provides instant gratification as a $1,000 dollar property may be worth $3,500 the next day for an investor seeking a fix and flip, or
a fix and hold property.

Normally a tax coupon is bidding down interest rate as the city get’s the spread, it may start at 30% but is usually bid down to a much lower
rate of return.

In a tax coupon a quiet title action is required to recover legal title, in a property tax sale auction title is granted by the county that day!

If you have a lot of cash and just seek returns on cash capital a tax coupon affords a return, but it takes time and usually the owner
will redeem the coupon before you can foreclose by quiet title.

If you wanted to sell a $1,000 dollar coupon to me as an investor I would require a discount on that tax coupon to justify buying it.
I get the impression you think you can take a $1,000 dollar tax coupon and add a premium and sell it for say $1,300 dollars.

Factoring never favors an unseasoned investment, your always going to have to discount a coupon to sell it, the coupon by it’s self
is not an investment or sellable for a profit. The property tax sale auction provides instant value and an instant return as your buying
real property and selling real property for a profit.

Kansas Cities tax sale auction is in September, Detroit’s tax sale auction is in April, you should look for real property tax auctions. Every county has either coupon sales or property tax sales every year.


Know your investment strategy ahead of going to the tax sale. This will help you layout your plans prior to, during and after an auction.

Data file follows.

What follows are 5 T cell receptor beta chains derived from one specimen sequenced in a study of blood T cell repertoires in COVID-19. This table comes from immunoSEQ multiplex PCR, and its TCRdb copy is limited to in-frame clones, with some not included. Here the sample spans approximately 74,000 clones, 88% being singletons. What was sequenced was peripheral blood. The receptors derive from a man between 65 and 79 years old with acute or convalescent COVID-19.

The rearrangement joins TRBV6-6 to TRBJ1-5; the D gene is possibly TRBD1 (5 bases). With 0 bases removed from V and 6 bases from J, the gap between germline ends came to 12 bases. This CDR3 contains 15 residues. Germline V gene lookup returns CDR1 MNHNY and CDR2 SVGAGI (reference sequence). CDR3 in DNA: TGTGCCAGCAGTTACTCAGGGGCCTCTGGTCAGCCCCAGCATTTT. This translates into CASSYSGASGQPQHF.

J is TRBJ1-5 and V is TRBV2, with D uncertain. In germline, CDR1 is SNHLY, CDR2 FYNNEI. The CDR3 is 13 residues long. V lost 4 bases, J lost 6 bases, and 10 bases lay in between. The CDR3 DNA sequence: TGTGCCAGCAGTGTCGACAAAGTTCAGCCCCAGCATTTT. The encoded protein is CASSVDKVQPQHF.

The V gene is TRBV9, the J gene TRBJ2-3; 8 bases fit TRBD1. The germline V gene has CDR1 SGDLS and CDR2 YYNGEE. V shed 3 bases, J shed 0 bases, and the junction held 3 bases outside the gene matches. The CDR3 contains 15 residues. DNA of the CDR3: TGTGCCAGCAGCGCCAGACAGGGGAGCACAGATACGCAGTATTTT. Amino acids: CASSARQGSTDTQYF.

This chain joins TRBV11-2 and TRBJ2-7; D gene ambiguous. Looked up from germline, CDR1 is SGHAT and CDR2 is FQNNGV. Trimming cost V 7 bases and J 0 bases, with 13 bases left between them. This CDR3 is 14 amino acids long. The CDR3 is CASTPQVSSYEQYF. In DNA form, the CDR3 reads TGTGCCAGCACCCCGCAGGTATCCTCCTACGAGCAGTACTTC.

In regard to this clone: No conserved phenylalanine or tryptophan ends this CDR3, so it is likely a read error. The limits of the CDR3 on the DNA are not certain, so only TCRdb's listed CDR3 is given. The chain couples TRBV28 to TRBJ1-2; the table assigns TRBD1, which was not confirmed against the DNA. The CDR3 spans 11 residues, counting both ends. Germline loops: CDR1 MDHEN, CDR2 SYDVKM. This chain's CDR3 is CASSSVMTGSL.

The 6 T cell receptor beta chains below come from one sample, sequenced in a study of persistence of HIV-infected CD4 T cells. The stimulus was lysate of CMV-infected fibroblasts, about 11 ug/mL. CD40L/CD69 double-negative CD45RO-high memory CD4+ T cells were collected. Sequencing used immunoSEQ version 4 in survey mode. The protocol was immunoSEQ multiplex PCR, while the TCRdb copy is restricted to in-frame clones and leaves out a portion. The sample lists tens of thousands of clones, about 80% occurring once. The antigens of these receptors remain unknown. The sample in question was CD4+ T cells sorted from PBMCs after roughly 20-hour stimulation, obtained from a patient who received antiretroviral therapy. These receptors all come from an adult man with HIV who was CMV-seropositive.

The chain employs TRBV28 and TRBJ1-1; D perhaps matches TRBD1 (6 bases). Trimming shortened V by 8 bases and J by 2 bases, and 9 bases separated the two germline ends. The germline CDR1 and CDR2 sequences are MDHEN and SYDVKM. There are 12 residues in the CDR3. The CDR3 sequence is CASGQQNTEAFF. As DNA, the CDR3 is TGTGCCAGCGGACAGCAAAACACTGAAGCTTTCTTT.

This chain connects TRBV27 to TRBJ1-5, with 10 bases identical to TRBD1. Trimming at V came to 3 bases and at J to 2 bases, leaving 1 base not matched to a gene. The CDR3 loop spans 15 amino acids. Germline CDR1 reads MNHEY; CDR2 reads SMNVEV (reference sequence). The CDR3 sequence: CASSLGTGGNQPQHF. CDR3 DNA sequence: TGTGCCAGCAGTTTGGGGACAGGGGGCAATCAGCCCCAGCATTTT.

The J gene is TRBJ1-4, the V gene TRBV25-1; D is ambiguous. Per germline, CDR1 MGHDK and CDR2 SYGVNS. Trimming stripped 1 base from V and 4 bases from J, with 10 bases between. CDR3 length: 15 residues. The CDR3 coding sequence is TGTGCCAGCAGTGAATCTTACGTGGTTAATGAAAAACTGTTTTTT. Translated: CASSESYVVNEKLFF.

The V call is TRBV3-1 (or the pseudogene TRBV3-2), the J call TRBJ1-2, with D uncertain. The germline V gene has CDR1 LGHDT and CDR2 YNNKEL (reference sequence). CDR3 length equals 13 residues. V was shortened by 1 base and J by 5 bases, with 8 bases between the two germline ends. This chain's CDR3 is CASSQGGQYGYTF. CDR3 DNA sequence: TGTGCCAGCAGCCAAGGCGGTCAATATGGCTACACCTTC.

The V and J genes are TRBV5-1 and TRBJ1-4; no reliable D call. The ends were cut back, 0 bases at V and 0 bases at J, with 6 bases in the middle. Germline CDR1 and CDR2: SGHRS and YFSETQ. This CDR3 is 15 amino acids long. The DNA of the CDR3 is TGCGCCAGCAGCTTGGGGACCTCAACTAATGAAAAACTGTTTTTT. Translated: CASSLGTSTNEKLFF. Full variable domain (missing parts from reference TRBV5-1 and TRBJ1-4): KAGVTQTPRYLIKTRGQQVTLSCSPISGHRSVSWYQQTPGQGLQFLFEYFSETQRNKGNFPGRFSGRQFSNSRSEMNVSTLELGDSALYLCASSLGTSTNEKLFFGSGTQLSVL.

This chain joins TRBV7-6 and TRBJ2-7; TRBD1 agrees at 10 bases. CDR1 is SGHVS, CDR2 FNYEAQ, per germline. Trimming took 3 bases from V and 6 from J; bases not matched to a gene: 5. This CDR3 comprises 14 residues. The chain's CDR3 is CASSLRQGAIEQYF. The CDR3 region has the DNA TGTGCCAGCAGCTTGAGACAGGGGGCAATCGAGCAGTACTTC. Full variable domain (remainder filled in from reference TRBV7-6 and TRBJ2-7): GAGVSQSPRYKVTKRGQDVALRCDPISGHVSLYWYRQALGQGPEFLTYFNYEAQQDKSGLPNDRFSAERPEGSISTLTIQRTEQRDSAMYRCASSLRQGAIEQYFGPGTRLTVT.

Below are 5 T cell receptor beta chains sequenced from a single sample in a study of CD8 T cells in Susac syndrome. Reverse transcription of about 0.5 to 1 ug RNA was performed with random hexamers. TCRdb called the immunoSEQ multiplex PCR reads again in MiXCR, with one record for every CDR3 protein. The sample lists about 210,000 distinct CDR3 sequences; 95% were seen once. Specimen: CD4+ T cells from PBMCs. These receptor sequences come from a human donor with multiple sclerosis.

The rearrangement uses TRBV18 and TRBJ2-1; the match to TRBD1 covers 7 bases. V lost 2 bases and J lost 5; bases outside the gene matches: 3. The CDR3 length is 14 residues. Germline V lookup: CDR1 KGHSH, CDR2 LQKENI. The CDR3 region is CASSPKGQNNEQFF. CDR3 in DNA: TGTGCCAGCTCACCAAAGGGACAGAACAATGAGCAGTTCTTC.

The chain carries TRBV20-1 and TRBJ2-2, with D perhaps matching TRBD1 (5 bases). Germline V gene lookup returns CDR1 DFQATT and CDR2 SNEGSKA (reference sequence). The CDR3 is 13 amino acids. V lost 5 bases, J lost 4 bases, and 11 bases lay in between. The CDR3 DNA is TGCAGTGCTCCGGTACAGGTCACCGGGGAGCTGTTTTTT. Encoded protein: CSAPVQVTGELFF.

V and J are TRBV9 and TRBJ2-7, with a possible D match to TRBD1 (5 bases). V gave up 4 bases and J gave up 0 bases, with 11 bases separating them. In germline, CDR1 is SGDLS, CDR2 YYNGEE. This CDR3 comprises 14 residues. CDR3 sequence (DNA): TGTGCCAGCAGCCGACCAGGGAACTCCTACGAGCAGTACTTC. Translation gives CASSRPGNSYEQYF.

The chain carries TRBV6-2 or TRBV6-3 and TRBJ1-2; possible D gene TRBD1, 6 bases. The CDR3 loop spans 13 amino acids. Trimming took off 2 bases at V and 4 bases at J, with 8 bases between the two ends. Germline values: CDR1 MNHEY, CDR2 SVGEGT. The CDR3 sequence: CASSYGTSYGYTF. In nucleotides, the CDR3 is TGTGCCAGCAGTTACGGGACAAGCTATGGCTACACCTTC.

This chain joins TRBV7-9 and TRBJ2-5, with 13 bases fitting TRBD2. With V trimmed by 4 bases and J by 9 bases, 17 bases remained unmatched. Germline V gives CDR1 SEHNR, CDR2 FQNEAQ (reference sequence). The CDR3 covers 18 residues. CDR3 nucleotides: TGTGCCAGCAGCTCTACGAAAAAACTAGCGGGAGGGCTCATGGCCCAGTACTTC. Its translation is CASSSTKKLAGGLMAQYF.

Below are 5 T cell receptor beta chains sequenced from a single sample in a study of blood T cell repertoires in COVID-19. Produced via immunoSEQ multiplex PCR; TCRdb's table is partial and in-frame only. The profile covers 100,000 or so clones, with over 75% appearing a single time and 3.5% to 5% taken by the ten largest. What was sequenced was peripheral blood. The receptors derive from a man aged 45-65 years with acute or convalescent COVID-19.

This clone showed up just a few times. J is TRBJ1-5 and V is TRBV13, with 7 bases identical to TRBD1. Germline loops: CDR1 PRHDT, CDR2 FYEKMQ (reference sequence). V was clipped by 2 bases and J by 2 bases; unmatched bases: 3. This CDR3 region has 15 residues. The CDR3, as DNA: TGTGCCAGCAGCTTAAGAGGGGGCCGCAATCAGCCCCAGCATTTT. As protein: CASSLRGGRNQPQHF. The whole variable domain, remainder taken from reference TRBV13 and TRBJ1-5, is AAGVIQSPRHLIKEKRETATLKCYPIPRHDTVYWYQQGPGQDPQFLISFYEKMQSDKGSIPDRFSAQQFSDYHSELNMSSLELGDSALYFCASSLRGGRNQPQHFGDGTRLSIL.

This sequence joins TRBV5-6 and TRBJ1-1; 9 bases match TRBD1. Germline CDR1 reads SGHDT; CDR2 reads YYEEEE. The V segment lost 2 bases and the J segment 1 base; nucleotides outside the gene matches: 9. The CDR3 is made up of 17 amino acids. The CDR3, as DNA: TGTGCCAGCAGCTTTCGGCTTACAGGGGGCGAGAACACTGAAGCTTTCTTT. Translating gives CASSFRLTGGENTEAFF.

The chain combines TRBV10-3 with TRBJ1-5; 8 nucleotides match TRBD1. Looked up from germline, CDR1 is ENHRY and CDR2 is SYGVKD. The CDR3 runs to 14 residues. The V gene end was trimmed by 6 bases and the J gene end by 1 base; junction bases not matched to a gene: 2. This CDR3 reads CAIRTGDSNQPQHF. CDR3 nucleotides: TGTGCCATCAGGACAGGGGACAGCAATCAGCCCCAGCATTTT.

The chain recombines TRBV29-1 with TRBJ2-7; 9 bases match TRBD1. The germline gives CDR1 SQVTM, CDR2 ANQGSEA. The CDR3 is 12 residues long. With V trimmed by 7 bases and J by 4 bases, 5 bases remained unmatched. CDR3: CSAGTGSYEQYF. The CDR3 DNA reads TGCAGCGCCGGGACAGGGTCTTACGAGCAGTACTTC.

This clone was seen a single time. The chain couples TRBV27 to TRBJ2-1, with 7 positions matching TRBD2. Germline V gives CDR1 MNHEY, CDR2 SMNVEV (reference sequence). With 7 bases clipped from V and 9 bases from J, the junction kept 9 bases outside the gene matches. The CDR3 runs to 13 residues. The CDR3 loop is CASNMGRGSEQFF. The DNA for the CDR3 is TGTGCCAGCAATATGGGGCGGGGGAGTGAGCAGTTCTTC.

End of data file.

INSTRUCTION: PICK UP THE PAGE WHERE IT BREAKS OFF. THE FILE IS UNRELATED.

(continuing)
GR… I do not bid on or buy tax coupon sales, I have never looked to earn interest on my money!
I only buy at property tax sale auctions where I own that property at the end of that day!

Goodle and read Jones vs Flowers SCOTUS decision.

Unfortunately we, in the tax deed/lien business DO NOT have immediate clear title ownership anymore.

Selling a tax deed property is not always the easiest process to actually sell the property. Before selling a property, you must understand the different types of deeds that you can convey to your buyer.

Quitclaim Deed: - It conveys the seller’s interest in the property to the buyer.It allows one party to transfer property rights and claims to another party.
Bargain and Sale Deed: - This deed transfers ownership of a property from the seller to the buyer.
General Warranty Deed: - This is the most common type of deed in normal, residential sales. When you bought your personal home, this is most likely the deed that you received.
Special Warranty Deed: - This type of deed issued when you do have clear title to a property

Carol9ne…PLEASE DO NOT give inaccurate information.

Special Warranty deed…says ONLY that NO INCUMBRANCES SINCE YOU OWNED the property…IT DOES NOT give clear title.

It is VIRTUALLY the same as a QUIT CLAIM deed.

Special warranty in my state allows you to get title insurance so it’s not the same as a quit claim/bargain deed. Imo with regards to tax leins/deeds if you end up with the property you invested wrong. A true deed auction usually gets over bid and you have to find the gold nuggets in tax liens in my state because it’s bit up. Sometimes I sit there and just network because banks buy up everything worth anything.